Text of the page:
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Earth System Science Data The Data Publishing Journal
© Author(s) 2018. This work is distributed under
the Creative Commons Attribution 4.0 License.
Review article
06 Feb 2018
Review status
This discussion paper is a preprint. A revision of this manuscript was accepted for the journal Earth System Science Data (ESSD) and is expected to appear here in due course.
Historical gridded reconstruction of potential evapotranspiration for the UK
Maliko Tanguy1, Christel Prudhomme2,3,1, Katie Smith1, and Jamie Hannaford1 1NERC Centre for Ecology & Hydrology, Maclean Building, Benson Lane, Crowmarsh Gifford, Wallingford, Oxon, OX10 8BB, UK
2European Centre for Medium-Range Weather Forecasts, Shinfield Road, Reading, RG2 9AX, UK
3Department of Geography, Loughborough University, Loughborough, LE11 3TU, UK
Abstract. Potential Evapotranspiration (PET) is a necessary input data for most hydrological models and is usually needed at a daily or shorter time-step. An accurate estimation of PET requires many input climate variables which are in most cases not available prior to the 1960s for the UK, nor indeed most parts of the world. Therefore, when applying hydrological models for reconstructing earlier periods, modellers have to rely on PET estimation derived from simplified methods. Given that only monthly observed temperature data is readily available for the late 19th and early 20th century at a national scale for the UK, the objective of this work was to derive the best possible UK-wide gridded PET dataset with the limited data available.

To that end, firstly, a combination of (i) seven temperature-based PET equations, (ii) four different calibration approaches and (iii) seven input temperature data were evaluated against a gridded daily PET product based on the physically-based Penman-Monteith equation (the CHESS PET dataset), the rationale being that this provides a reliable ground-truth PET dataset for evaluation purposes, given that no directly observed, distributed PET datasets exist. The performance of the models was also compared to the simplest possible estimation of PET (naïve method) in the absence of any available climate data, the CHESS PET daily long term average (the period from 1961 to 1990 was chosen for this study), or CHESS-PET daily climatology. The analysis revealed that the type of calibration and the input temperature dataset had only a minor effect in the accuracy of the PET estimations at catchment scale. From the seven equations tested, only the calibrated version of the McGuinness-Bordne equation was able to outperform the naïve method and was therefore used to derive the gridded, reconstructed dataset. The equation was calibrated using 43 catchments across Great Britain.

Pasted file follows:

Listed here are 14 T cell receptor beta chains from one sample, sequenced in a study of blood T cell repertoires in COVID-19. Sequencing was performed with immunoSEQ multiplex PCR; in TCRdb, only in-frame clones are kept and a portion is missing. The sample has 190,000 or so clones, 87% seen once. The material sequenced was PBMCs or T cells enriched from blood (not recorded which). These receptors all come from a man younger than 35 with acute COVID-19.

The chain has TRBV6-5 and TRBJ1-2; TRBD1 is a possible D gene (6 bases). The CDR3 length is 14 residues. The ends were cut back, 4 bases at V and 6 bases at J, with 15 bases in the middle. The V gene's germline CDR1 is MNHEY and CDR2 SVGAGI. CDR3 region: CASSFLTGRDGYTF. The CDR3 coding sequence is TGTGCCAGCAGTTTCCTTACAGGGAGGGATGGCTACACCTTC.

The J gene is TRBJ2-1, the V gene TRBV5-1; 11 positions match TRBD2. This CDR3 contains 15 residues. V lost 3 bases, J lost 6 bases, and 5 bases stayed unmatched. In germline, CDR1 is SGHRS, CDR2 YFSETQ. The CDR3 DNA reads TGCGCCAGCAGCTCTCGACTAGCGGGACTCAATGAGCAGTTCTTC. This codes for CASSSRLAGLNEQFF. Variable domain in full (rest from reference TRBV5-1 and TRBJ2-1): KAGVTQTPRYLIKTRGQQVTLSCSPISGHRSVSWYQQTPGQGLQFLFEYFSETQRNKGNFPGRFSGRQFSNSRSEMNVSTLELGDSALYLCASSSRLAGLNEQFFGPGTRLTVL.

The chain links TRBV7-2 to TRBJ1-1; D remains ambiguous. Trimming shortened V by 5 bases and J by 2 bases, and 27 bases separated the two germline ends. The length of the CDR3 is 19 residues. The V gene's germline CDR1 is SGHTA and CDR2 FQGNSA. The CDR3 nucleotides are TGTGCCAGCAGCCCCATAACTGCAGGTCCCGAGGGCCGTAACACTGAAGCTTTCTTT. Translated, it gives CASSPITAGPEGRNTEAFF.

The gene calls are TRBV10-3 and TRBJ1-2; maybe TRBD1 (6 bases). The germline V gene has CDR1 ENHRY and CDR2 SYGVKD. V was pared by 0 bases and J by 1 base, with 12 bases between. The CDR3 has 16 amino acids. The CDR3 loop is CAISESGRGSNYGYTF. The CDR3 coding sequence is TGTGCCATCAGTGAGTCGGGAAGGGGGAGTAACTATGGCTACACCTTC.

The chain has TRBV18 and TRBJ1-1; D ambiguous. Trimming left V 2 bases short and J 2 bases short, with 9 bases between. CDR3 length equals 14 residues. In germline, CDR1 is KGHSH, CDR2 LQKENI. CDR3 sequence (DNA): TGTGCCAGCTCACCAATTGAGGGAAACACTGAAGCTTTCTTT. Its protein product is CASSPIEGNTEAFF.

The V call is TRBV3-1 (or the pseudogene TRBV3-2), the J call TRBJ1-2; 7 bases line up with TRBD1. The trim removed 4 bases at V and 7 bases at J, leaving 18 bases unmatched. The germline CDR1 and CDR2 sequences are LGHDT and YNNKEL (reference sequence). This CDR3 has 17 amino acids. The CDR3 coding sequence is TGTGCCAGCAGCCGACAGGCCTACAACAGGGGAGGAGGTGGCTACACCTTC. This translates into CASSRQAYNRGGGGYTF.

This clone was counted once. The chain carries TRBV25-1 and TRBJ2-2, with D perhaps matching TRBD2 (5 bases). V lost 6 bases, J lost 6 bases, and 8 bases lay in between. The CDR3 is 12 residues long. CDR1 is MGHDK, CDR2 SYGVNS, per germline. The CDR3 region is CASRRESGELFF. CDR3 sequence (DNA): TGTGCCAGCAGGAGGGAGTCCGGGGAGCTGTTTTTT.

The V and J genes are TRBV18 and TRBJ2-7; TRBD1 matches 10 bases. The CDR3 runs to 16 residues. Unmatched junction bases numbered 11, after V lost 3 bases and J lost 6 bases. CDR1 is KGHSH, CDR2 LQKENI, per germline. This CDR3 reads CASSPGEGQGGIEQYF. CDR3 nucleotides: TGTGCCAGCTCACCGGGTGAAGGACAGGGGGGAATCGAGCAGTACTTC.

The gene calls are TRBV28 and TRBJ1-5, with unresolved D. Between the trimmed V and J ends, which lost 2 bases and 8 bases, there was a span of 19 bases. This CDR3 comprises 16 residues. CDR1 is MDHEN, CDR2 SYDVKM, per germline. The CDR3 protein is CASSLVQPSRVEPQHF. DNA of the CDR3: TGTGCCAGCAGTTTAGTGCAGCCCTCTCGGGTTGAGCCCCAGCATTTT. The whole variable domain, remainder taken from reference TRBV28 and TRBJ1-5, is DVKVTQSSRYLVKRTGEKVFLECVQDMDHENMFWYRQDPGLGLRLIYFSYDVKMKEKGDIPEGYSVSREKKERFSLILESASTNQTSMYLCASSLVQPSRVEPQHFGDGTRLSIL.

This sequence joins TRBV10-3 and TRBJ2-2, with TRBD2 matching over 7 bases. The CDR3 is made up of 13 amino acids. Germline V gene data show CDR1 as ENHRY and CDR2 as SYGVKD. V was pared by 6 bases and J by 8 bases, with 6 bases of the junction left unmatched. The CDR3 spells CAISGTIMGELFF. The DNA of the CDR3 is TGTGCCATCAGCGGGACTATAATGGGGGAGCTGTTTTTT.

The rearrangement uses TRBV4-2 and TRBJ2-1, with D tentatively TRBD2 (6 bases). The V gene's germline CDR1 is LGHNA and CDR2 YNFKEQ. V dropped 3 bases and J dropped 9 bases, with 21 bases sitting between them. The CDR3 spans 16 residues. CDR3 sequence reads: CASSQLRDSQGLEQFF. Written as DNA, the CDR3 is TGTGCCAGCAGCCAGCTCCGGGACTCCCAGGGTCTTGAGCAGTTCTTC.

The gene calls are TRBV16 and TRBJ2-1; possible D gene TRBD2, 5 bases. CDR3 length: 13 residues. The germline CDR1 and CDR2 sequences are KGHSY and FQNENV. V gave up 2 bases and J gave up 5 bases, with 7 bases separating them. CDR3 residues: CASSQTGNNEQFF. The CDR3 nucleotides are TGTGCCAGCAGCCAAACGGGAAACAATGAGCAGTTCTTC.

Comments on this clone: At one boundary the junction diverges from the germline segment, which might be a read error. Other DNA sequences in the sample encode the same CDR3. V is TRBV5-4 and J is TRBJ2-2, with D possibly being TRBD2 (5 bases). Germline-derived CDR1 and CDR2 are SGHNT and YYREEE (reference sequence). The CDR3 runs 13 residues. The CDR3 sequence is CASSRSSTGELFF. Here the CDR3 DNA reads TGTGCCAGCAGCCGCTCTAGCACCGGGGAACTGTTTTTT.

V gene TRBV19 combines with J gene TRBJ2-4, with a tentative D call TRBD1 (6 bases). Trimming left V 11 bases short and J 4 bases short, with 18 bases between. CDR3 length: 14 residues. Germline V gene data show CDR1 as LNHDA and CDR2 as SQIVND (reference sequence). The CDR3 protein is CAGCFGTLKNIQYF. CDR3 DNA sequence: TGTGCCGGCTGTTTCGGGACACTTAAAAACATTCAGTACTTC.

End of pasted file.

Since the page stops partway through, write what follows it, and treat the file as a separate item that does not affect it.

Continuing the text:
The dataset produced is a 5-km gridded PET dataset for the period 1891 to 2015, using as input data for the PET equation the Met Office 5-km monthly gridded temperature data available for that time period, which was disaggregated to daily temperature using pchip (piecewise cubic hermite interpolating polynomial) method. The dataset includes daily and monthly PET grids and is complemented with a suite of mapped performance metrics to help users assess the quality of the data spatially. The data can be accessed here:

Citation: Tanguy, M., Prudhomme, C., Smith, K., and Hannaford, J.: Historical gridded reconstruction of potential evapotranspiration for the UK, Earth Syst. Sci. Data Discuss.,, in review, 2018.
Maliko Tanguy et al.

Data sets

Historic Gridded Potential Evapotranspiration (PET) based on temperature-based equation McGuinness-Bordne calibrated for the UK (1891-2015) M. Tanguy, C. Prudhomme, K. Smith, and J. Hannaford
Maliko Tanguy et al.


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Latest update: 24 May 2018
Short summary
Potential evapotranspiration (PET) is a necessary input data for most hydrological models, used to simulate river flows. To reconstruct PET prior to 1960s, simplified methods are needed because of lack of climate data required for complex methods. We have found that McGuinness-Bordne PET equation, which only needs temperature as input data, works best for the UK provided it is calibrated for local conditions. This method was used to produce a 5 km gridded PET dataset for the UK for 1891–2015.
Potential evapotranspiration (PET) is a necessary input data for most hydrological models, used...